Fuel cells

  • Thread starter Big-Daddy
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  • #1
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With galvanic cells, we assume that the redox reaction is kinetically inhibited so that equilibrium takes a long time to reach, so we can make a good measurement of the potential difference V. I thought fuel cells were the same originally, except that we recycle in reactants and products to make sure that there's enough of each to maintain a high potential V, so that we produce power (equal to IV where I is the current).

But now I came across the idea of using a catalyst with the fuel cell. That just doesn't make sense to me. The more the reaction occurs, the closer the system will get to equilibrium where V=0 and thus the power output is 0, so why would we want that? OK, so we are cycling in new reactants anyway, so the reaction will never be at equilibrium - but still, why would we want to catalyse it? What's the benefit in that, when the power output is based specifically on potential difference (which is a function of how much of the reaction is still left to go at any given moment in time)?
 

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  • #2
Borek
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the power output is based specifically on potential difference

No.

Apparently you still don't understand how the cell works and (hint) why do we have to close the circuit.
 
  • #3
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No.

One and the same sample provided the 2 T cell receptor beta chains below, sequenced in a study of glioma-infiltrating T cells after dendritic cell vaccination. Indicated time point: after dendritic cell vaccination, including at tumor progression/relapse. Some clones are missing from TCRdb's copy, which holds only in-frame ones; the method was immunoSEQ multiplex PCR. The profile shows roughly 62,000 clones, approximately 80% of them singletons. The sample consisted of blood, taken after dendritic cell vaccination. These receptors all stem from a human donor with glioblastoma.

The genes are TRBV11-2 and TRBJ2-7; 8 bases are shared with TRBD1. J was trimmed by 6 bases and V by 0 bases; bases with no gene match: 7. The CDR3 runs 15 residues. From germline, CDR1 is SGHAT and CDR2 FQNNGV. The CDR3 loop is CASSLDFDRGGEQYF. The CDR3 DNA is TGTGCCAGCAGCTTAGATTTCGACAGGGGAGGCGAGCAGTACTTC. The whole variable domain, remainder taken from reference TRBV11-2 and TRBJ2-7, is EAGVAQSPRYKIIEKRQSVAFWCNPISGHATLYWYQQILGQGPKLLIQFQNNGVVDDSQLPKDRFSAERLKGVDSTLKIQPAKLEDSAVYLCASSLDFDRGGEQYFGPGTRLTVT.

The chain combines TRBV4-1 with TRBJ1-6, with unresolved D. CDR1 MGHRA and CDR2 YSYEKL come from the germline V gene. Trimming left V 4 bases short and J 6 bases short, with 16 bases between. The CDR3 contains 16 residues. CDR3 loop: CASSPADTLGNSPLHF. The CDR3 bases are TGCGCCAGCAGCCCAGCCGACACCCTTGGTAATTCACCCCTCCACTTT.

Apparently you still don't understand how the cell works and (hint) why do we have to close the circuit.

Ok, so is it because we have two conflicting interests - keeping a large potential difference V for which we need the reaction nowhere near to equilibrium, and getting the reaction to go reasonably fast so that we can get a decent current, I, out of it - and we maximize power (P=VI) by trying to make the reaction go fast (maximize I) and pumping in new reactants constantly (maximize V)? Or am I still not understanding?

The confusion was caused because my book said this was "just like the galvanic cell" except that reactants are pumped in continuously. I think this was slightly misleading because there is a crucial difference - in galvanic cells, we don't want current to flow (even though it is inevitable that a little does) because we want to measure V without the redox reaction getting any (significantly) closer to equilibrium.
 
  • #4
Borek
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Ok, so is it because we have two conflicting interests - keeping a large potential difference V for which we need the reaction nowhere near to equilibrium, and getting the reaction to go reasonably fast so that we can get a decent current, I, out of it - and we maximize power (P=VI) by trying to make the reaction go fast (maximize I) and pumping in new reactants constantly (maximize V)?

That's it.
 

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